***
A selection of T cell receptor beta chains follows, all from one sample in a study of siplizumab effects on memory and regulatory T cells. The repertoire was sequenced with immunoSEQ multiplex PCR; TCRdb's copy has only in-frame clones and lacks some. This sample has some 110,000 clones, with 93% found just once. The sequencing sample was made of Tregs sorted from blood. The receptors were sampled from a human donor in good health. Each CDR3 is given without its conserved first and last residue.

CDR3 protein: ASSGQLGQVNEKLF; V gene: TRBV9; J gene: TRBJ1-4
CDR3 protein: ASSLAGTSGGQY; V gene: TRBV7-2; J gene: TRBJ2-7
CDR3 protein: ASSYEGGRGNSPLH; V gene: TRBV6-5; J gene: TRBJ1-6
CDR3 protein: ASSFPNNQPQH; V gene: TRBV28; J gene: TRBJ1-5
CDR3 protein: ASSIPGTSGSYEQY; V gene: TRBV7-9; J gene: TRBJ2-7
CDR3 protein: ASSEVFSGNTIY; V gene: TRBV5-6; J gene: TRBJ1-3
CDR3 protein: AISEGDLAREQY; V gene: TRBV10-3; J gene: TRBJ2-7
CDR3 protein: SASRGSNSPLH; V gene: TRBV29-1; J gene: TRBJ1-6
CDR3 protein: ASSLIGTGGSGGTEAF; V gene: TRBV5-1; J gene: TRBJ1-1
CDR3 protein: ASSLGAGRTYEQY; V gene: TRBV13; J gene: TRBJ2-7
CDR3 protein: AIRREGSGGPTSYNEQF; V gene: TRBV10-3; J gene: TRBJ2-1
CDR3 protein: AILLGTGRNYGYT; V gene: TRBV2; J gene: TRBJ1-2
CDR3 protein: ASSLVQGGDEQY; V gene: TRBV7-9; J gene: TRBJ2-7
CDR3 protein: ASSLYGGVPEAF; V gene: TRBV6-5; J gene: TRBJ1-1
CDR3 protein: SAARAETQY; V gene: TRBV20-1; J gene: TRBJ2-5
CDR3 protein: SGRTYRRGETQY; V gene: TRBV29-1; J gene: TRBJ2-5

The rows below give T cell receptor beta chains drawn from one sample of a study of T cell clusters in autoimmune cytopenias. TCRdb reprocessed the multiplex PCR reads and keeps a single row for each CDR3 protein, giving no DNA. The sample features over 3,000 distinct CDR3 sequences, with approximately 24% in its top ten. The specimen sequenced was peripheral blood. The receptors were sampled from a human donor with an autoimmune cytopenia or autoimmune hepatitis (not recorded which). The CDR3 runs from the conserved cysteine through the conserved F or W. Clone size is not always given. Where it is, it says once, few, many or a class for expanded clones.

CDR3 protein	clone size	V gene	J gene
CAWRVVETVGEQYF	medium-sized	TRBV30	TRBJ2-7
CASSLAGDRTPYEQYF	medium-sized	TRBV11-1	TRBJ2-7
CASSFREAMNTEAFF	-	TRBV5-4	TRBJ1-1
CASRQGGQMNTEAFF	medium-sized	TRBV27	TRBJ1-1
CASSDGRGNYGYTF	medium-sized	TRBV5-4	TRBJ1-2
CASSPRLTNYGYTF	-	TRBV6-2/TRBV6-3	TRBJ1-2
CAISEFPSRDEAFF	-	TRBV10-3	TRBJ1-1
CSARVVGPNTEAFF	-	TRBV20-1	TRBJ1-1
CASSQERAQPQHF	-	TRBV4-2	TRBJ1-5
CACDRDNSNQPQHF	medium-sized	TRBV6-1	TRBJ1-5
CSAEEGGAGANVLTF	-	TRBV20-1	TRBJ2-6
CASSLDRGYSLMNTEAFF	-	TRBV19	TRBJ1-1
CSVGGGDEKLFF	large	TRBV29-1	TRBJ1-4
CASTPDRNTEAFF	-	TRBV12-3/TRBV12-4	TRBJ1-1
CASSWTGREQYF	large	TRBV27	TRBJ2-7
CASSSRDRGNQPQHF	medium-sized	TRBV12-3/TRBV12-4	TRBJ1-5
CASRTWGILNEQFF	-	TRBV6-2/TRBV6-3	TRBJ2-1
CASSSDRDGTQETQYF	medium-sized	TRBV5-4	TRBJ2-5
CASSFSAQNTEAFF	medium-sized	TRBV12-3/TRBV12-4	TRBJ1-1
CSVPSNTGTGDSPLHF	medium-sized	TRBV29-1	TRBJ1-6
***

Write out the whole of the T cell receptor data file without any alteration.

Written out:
A selection of T cell receptor beta chains follows, all from one sample in a study of siplizumab effects on memory and regulatory T cells. The repertoire was sequenced with immunoSEQ multiplex PCR; TCRdb's copy has only in-frame clones and lacks some. This sample has some 110,000 clones, with 93% found just once. The sequencing sample was made of Tregs sorted from blood. The receptors were sampled from a human donor in good health. Each CDR3 is given without its conserved first and last residue.

CDR3 protein: ASSGQLGQVNEKLF; V gene: TRBV9; J gene: TRBJ1-4
CDR3 protein: ASSLAGTSGGQY; V gene: TRBV7-2; J gene: TRBJ2-7
CDR3 protein: ASSYEGGRGNSPLH; V gene: TRBV6-5; J gene: TRBJ1-6
CDR3 protein: ASSFPNNQPQH; V gene: TRBV28; J gene: TRBJ1-5
CDR3 protein: ASSIPGTSGSYEQY; V gene: TRBV7-9; J gene: TRBJ2-7
CDR3 protein: ASSEVFSGNTIY; V gene: TRBV5-6; J gene: TRBJ1-3
CDR3 protein: AISEGDLAREQY; V gene: TRBV10-3; J gene: TRBJ2-7
CDR3 protein: SASRGSNSPLH; V gene: TRBV29-1; J gene: TRBJ1-6
CDR3 protein: ASSLIGTGGSGGTEAF; V gene: TRBV5-1; J gene: TRBJ1-1
CDR3 protein: ASSLGAGRTYEQY; V gene: TRBV13; J gene: TRBJ2-7
CDR3 protein: AIRREGSGGPTSYNEQF; V gene: TRBV10-3; J gene: TRBJ2-1
CDR3 protein: AILLGTGRNYGYT; V gene: TRBV2; J gene: TRBJ1-2
CDR3 protein: ASSLVQGGDEQY; V gene: TRBV7-9; J gene: TRBJ2-7
CDR3 protein: ASSLYGGVPEAF; V gene: TRBV6-5; J gene: TRBJ1-1
CDR3 protein: SAARAETQY; V gene: TRBV20-1; J gene: TRBJ2-5
CDR3 protein: SGRTYRRGETQY; V gene: TRBV29-1; J gene: TRBJ2-5

The rows below give T cell receptor beta chains drawn from one sample of a study of T cell clusters in autoimmune cytopenias. TCRdb reprocessed the multiplex PCR reads and keeps a single row for each CDR3 protein, giving no DNA. The sample features over 3,000 distinct CDR3 sequences, with approximately 24% in its top ten. The specimen sequenced was peripheral blood. The receptors were sampled from a human donor with an autoimmune cytopenia or autoimmune hepatitis (not recorded which). The CDR3 runs from the conserved cysteine through the conserved F or W. Clone size is not always given. Where it is, it says once, few, many or a class for expanded clones.

CDR3 protein	clone size	V gene	J gene
CAWRVVETVGEQYF	medium-sized	TRBV30	TRBJ2-7
CASSLAGDRTPYEQYF	medium-sized	TRBV11-1	TRBJ2-7
CASSFREAMNTEAFF	-	TRBV5-4	TRBJ1-1
CASRQGGQMNTEAFF	medium-sized	TRBV27	TRBJ1-1
CASSDGRGNYGYTF	medium-sized	TRBV5-4	TRBJ1-2
CASSPRLTNYGYTF	-	TRBV6-2/TRBV6-3	TRBJ1-2
CAISEFPSRDEAFF	-	TRBV10-3	TRBJ1-1
CSARVVGPNTEAFF	-	TRBV20-1	TRBJ1-1
CASSQERAQPQHF	-	TRBV4-2	TRBJ1-5
CACDRDNSNQPQHF	medium-sized	TRBV6-1	TRBJ1-5
CSAEEGGAGANVLTF	-	TRBV20-1	TRBJ2-6
CASSLDRGYSLMNTEAFF	-	TRBV19	TRBJ1-1
CSVGGGDEKLFF	large	TRBV29-1	TRBJ1-4
CASTPDRNTEAFF	-	TRBV12-3/TRBV12-4	TRBJ1-1
CASSWTGREQYF	large	TRBV27	TRBJ2-7
CASSSRDRGNQPQHF	medium-sized	TRBV12-3/TRBV12-4	TRBJ1-5
CASRTWGILNEQFF	-	TRBV6-2/TRBV6-3	TRBJ2-1
CASSSDRDGTQETQYF	medium-sized	TRBV5-4	TRBJ2-5
CASSFSAQNTEAFF	medium-sized	TRBV12-3/TRBV12-4	TRBJ1-1
CSVPSNTGTGDSPLHF	medium-sized	TRBV29-1	TRBJ1-6